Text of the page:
Bank of America axe hovers over thousands of retail jobs

Alistair Gray
Bank of America slashing retail jobs

As many as 8,000 more jobs are set to go at Bank of America's consumer arm as the digital banking revolution gathers pace and reduces the need for back-office staff and bank tellers.

The biggest US retail bank by deposits also plans to add sales staff — including mortgage loan officers, small business bankers and personal investment advisers — as part of its efforts to improve revenues.

Even so, the overall headcount is expected to decline by several thousand as the number of consumers who visit branches falls steadily.

People with knowledge of the bank's plans said the reduction would come mostly from so-called attrition of back office employees — staff leaving and not being replaced — rather than lay-off programs.

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The biggest US retail bank by deposits has already slashed the headcount at its consumer division by almost 40,000 since 2009, bringing the total at the end of the first quarter of this year to 68,400.

Thong Nguyen, president of retail banking, told a conference in New York this week that the numbers would "probably go down to the low 60s."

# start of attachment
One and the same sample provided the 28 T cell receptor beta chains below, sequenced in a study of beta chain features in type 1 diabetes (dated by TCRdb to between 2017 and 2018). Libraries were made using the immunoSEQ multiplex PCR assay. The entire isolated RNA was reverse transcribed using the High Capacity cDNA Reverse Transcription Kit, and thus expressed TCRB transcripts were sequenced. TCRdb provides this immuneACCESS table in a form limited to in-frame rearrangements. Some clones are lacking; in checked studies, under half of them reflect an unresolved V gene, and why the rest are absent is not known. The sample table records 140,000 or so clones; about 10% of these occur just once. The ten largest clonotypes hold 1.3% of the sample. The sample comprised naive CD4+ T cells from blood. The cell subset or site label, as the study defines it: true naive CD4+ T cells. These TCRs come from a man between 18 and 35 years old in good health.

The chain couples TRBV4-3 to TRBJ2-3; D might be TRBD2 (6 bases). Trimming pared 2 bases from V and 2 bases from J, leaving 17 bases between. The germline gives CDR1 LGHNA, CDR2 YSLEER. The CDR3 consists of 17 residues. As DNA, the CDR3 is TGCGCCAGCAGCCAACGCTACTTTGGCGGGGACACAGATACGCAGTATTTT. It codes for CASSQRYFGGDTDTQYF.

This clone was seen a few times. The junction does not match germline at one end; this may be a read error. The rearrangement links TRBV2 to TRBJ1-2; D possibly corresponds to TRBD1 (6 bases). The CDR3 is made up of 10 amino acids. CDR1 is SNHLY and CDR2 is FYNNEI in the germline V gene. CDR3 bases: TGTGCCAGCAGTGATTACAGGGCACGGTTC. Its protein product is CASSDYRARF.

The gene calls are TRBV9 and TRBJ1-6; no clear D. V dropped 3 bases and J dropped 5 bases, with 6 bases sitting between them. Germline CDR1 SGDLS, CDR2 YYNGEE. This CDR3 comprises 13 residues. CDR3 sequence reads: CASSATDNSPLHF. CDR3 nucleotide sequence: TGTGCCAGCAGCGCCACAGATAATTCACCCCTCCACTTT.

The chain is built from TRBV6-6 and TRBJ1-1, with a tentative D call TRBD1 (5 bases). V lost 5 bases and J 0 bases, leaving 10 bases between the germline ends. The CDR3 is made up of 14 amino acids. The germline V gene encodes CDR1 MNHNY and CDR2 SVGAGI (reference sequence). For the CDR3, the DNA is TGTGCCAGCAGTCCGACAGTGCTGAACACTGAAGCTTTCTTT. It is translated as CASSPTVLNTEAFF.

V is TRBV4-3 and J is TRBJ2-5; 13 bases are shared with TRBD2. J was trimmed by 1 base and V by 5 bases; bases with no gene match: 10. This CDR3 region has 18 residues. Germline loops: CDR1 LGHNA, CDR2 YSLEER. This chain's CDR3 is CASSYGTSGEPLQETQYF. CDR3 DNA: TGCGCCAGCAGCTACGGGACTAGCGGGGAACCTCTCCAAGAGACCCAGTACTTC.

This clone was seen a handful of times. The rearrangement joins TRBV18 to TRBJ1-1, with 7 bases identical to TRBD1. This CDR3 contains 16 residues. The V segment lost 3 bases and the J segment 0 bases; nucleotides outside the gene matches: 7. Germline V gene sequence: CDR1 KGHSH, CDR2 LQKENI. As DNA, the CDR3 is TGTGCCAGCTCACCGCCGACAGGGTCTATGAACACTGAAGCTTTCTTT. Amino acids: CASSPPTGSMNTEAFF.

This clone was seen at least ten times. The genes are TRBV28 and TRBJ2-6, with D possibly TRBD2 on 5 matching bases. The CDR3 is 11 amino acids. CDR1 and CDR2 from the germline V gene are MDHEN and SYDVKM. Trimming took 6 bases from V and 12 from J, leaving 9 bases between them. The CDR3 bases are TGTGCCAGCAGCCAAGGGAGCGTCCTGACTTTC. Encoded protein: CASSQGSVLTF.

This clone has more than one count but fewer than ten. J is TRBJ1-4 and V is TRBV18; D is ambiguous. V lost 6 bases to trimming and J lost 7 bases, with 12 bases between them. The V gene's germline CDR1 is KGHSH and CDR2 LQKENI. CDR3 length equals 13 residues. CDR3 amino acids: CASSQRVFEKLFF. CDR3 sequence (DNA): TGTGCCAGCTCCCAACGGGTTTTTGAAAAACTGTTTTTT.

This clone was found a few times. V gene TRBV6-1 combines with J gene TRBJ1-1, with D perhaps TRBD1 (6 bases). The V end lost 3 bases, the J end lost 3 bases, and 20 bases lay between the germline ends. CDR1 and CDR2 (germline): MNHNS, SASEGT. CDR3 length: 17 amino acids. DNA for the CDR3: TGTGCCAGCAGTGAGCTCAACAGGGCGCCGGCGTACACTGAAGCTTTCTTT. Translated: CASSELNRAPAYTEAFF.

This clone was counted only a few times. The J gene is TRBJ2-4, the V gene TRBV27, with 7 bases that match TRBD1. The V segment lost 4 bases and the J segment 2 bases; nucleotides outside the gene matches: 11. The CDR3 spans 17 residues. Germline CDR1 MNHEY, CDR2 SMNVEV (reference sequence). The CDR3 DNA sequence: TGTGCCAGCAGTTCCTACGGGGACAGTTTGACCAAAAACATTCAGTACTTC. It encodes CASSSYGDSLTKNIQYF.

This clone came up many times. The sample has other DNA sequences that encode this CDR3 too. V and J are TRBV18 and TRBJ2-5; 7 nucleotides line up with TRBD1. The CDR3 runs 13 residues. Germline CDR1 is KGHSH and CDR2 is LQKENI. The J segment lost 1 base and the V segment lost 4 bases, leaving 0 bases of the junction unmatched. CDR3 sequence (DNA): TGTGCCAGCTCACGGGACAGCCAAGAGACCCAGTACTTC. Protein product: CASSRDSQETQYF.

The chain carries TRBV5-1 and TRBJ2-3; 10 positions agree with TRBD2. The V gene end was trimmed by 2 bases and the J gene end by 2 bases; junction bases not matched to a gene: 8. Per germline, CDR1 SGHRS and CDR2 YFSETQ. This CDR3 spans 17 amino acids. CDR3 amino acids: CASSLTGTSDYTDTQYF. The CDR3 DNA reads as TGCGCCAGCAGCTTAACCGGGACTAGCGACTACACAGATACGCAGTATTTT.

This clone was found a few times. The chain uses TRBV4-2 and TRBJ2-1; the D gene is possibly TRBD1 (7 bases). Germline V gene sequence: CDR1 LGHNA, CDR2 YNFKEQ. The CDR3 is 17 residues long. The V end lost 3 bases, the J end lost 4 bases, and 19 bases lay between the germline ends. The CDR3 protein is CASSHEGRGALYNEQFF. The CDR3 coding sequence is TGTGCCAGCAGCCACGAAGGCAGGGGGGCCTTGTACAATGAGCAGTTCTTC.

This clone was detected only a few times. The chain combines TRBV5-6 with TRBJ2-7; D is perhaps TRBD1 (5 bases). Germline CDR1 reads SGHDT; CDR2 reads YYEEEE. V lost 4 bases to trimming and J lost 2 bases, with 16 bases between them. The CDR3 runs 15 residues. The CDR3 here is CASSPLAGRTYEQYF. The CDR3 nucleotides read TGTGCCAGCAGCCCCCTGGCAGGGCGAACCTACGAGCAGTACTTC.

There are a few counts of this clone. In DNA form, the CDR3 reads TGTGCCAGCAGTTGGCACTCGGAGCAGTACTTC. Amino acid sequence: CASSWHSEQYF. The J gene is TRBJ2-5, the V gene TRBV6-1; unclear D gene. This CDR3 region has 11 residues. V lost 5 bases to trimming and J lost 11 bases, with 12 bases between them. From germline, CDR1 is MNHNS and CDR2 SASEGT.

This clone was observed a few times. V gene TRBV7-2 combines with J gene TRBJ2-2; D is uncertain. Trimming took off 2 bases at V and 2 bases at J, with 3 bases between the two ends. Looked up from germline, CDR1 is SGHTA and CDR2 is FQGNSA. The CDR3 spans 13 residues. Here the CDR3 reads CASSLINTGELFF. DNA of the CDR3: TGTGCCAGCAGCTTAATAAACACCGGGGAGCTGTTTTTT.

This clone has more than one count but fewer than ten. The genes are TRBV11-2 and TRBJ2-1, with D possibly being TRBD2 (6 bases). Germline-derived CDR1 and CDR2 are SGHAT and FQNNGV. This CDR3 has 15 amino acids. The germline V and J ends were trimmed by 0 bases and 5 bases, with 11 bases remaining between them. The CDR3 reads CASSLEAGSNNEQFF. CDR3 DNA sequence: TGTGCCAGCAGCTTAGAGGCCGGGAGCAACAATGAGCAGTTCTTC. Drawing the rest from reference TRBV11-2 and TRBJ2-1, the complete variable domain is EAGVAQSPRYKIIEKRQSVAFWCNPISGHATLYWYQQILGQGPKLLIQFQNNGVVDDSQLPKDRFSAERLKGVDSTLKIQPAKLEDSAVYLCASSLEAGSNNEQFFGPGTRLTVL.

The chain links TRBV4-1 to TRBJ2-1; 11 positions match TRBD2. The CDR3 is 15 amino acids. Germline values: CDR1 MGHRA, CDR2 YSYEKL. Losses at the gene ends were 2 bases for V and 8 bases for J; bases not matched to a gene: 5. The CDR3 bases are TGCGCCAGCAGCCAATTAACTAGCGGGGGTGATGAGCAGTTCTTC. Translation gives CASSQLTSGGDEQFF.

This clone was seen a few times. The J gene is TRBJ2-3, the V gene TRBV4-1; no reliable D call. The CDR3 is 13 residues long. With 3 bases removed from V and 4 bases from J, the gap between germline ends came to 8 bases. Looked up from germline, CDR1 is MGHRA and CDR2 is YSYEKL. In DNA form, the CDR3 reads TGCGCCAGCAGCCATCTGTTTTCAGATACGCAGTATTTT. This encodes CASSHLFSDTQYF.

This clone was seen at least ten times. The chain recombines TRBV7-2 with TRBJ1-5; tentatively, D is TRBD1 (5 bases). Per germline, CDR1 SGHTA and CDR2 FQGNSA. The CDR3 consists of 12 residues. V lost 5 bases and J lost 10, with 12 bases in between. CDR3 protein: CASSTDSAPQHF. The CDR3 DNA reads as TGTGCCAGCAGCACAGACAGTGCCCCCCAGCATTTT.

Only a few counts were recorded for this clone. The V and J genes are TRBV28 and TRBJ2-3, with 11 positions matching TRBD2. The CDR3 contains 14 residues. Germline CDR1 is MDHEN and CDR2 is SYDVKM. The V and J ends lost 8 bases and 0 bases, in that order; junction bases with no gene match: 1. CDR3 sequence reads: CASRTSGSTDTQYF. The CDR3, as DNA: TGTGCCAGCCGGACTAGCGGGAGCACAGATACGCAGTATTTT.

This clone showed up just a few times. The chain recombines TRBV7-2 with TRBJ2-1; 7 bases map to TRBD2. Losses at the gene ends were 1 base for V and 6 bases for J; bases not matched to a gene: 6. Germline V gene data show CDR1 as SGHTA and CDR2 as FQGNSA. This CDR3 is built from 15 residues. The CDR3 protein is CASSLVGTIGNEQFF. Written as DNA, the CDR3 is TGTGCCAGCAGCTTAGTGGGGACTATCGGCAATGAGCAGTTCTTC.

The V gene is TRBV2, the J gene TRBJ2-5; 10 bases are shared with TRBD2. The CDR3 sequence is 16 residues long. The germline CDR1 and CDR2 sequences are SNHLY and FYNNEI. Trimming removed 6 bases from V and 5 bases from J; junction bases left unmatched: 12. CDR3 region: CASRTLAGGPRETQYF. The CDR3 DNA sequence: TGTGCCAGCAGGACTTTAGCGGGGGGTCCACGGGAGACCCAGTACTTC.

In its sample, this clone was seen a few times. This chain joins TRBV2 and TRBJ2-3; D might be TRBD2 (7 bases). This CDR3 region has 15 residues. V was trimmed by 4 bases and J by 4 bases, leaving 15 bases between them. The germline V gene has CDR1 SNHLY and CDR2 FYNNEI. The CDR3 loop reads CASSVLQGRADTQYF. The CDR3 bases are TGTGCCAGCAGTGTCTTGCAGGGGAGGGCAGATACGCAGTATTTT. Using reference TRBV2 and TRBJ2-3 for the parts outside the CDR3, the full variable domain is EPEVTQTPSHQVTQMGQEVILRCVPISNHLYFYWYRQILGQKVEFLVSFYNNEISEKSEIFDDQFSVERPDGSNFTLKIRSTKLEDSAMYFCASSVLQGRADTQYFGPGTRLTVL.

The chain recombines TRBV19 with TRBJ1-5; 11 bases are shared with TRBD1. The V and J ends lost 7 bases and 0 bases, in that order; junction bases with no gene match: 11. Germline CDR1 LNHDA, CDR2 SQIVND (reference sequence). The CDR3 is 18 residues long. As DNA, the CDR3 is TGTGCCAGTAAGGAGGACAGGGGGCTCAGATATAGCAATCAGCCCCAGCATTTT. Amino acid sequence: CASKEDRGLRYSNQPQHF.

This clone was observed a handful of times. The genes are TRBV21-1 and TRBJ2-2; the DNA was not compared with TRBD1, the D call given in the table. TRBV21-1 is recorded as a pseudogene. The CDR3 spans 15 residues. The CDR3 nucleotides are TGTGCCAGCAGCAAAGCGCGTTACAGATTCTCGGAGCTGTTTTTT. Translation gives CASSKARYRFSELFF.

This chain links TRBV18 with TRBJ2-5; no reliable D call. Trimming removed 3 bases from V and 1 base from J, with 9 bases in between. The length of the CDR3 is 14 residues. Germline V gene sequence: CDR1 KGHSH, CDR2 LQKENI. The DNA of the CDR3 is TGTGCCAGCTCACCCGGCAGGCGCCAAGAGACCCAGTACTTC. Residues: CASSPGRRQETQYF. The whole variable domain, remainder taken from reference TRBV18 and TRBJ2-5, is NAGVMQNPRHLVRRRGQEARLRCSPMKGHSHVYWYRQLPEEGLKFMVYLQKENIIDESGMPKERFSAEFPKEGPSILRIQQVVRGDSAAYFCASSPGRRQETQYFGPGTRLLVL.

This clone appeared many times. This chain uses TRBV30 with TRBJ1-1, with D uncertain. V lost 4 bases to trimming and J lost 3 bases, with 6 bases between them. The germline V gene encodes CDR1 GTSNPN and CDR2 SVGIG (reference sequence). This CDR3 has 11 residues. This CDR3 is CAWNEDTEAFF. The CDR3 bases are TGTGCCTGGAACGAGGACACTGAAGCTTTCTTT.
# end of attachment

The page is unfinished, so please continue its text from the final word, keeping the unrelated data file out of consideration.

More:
That points to a reduction of as many as 8,400 from the first quarter figure, although this would still mark a slowdown of the pace of job reductions from the bank's post-crisis cost-cutting drive. Mr Nguyen did not provide a timeframe.

In the past seven years Bank of America's retail branch count has fallen by about 1,400, or almost a quarter, to 4,690.

At the same time it has expanded its online operations. Two weeks ago the number of its mobile banking users surpassed 20m.

Mr Nguyen said the bank was refurbishing branches as it sought to reflect a "completely different" function for the physical network. Consumers increasingly visit branches not for everyday transactions but mainly for more important tasks such as to apply for a mortgage, he said.

He noted that the bank was reinvesting the savings made from branch closures and staff reductions. "For three people that I'm taking out of the teller line, I'm going to reinvest two into the sales force," he said.

Bank of America's consumer powerhouse has 60m customers and accounts for just over half of the group's earnings and revenue.

The division's net income of $1.8bn in the first three months of the year was up more than a fifth from 2015, helping offset pressures on the investment bank.

Still, BofA's $134bn market capitalization is less than 60 per cent of its book value — a sign that investors are downbeat about the group's prospects.

Its shares are down 21 per cent this year, making them the worst performing in the KBW index of 24 US lenders.

Given its hefty domestic retail presence investors regard BofA as especially exposed to ultra-loose monetary policy, which squeezes the profit margin banks earn between the rates they offer borrowers and depositors.

"We're not waiting for the rates to come up to keep driving the increase in the profitability," Mr Nguyen added.